If Siegfried is arguably the least engaging part of the cycle as a work of drama, Sir Donald Runnicles made a persuasive case for it containing some of the best orchestral writing. The prelude to the second act was magnificent, an understatedly perfect evocation of forest gloom, and there were numerous similar moments throughout the evening: the Wanderer’s arrival and Mime’s terror at the ‘accursed light’ in the first act, the graceful woodwinds that summoned daylight to the forest floor in the second, and the reverent high strings that accompanied Siegfried’s arrival at Brünnhilde’s rock in the third were all superbly rendered. Only in the sword-forging scene and the third act prelude did the prominence of the brass intrude upon the balance and clarity that presided over so much of the evening.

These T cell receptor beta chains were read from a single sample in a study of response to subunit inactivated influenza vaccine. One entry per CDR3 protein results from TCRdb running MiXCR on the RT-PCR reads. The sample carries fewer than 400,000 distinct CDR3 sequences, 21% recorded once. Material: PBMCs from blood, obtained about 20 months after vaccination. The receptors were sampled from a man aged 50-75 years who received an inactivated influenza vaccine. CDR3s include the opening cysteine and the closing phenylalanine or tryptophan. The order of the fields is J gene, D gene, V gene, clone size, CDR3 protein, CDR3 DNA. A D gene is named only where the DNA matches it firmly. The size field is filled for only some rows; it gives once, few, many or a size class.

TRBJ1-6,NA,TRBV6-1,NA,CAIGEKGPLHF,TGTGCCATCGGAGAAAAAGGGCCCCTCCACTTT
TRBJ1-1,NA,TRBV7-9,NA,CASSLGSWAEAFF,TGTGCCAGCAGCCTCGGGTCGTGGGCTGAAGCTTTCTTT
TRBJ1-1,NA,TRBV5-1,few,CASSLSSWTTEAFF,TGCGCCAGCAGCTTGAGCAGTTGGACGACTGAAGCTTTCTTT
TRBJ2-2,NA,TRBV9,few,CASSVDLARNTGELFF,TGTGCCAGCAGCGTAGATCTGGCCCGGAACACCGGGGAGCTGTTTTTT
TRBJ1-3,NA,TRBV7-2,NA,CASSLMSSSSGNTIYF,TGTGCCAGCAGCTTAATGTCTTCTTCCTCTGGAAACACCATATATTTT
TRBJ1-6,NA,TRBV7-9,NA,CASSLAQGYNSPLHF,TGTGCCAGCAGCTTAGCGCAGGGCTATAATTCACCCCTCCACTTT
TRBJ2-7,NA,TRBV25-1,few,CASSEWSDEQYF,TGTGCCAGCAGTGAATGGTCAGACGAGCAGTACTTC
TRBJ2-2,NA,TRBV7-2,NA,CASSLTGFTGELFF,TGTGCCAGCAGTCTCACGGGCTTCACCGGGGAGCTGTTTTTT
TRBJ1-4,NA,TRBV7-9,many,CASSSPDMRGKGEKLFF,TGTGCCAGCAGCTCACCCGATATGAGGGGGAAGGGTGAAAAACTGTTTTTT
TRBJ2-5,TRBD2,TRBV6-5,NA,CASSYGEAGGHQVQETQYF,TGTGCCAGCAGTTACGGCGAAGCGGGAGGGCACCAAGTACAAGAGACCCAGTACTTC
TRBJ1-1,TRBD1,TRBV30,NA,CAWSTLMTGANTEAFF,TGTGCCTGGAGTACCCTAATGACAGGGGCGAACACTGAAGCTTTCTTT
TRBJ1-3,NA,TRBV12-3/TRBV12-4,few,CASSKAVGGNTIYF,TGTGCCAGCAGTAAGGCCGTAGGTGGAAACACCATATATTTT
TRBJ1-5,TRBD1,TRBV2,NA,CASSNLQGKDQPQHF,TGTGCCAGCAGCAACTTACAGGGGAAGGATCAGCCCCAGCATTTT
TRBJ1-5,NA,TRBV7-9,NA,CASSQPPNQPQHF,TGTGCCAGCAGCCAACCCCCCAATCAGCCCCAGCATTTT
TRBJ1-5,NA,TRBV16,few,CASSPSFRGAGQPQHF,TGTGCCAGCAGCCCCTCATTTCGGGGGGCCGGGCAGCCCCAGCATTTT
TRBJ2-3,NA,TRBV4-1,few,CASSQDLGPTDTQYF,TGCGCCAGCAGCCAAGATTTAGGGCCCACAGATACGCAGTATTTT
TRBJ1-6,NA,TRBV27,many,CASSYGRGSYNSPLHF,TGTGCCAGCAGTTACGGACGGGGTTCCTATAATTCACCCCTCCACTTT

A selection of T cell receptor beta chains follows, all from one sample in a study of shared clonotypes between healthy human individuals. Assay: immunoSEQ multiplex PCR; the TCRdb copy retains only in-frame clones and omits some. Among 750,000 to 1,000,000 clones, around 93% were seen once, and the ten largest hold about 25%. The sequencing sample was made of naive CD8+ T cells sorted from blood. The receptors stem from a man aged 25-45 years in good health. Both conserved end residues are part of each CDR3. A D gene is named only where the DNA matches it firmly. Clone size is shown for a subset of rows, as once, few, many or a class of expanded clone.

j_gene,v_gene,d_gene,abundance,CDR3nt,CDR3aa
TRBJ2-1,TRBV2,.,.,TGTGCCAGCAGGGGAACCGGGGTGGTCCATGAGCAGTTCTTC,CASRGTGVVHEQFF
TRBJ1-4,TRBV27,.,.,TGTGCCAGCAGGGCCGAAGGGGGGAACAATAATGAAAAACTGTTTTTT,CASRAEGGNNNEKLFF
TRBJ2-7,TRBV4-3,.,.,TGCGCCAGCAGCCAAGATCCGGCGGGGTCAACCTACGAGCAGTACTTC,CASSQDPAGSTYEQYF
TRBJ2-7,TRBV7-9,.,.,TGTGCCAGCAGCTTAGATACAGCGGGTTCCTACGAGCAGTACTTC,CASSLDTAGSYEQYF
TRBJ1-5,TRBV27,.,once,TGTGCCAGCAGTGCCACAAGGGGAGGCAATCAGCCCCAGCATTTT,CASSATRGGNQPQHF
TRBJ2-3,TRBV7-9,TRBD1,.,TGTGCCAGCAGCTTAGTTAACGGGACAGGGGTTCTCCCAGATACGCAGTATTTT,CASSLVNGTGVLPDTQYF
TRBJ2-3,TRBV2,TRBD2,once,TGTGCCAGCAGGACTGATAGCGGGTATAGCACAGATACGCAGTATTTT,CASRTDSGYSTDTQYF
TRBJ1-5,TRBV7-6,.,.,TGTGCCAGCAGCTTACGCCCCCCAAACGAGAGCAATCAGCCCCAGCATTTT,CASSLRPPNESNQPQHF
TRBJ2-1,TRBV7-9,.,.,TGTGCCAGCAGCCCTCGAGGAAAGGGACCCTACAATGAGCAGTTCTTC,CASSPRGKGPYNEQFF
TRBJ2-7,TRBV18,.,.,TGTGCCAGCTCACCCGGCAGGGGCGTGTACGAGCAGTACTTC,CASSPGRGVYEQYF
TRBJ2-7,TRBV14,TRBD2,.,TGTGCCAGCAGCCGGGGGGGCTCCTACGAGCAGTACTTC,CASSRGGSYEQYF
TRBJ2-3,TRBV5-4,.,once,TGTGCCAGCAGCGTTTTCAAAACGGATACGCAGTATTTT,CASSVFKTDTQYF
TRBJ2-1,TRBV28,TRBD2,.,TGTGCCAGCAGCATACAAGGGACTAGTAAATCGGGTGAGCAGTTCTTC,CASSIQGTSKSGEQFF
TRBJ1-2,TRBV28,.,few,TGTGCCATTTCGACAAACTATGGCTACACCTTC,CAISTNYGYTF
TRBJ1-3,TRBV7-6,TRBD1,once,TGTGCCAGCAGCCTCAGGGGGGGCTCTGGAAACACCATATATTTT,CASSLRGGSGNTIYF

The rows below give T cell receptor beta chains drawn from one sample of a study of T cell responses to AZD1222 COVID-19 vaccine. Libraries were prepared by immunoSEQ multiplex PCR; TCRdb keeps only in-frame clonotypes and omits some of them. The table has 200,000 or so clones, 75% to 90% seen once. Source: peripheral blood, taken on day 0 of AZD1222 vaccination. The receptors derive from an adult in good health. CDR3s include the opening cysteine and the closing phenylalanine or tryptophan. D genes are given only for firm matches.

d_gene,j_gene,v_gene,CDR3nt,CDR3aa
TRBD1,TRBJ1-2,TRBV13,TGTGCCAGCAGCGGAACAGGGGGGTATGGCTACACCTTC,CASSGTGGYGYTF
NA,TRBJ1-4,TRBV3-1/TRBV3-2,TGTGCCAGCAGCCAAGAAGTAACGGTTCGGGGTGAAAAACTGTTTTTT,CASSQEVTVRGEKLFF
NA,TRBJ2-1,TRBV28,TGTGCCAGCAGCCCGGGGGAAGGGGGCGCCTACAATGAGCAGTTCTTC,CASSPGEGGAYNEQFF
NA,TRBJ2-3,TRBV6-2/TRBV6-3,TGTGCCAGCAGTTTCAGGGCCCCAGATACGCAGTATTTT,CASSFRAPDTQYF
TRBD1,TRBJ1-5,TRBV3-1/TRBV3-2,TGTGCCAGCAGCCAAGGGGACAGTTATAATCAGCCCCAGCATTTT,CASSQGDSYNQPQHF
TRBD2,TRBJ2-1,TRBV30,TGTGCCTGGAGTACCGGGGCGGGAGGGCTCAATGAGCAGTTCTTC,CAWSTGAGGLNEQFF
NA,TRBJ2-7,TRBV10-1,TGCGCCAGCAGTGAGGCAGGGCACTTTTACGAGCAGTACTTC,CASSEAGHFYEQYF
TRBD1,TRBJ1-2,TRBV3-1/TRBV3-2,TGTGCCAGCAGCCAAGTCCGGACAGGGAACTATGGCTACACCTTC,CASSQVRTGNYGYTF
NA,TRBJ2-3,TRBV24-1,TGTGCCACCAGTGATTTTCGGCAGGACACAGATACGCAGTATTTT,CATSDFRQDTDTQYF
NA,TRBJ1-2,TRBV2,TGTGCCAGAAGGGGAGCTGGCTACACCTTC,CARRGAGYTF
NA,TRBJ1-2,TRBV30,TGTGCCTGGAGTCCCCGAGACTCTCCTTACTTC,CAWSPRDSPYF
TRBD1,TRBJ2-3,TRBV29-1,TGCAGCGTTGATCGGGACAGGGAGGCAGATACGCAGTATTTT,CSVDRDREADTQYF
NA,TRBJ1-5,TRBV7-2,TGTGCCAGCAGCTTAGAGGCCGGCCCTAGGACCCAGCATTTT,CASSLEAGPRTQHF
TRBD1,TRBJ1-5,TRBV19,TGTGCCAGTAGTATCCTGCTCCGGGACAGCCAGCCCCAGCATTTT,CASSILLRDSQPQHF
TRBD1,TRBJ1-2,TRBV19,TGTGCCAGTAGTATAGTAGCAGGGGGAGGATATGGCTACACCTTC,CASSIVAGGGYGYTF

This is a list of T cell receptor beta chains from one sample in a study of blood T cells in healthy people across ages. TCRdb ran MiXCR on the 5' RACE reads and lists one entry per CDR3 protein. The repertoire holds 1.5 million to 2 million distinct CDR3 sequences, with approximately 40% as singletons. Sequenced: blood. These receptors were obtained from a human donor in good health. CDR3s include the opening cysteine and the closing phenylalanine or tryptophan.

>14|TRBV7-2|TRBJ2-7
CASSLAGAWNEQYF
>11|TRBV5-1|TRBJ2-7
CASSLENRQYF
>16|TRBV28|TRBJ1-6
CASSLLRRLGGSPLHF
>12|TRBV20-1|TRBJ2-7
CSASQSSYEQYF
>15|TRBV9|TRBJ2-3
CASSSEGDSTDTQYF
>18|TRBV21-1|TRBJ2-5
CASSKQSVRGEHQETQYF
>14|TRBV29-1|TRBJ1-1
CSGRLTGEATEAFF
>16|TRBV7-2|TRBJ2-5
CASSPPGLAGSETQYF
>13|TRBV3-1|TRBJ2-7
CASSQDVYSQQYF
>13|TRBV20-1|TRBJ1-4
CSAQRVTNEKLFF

One of the grand themes running through Mr Herheim’s Ring cycle has been the limited power of the director in the face of a text; a director may act the role of a god, but he remains answerable to a greater immutable authority. If the first two acts of Siegfried were the least engaging parts of the cycle as a whole, it may simply have been the staging coming up against the limitations of the work itself. Mr Herheim nonetheless did everything in his power to keep the opening acts interesting through the richness and variety of his imagery; and as we revisit his cycle in the years to come and become more familiar with the myriad overlapping ideas on which it is built, Siegfried may yet reveal itself to be the equal of the other evenings.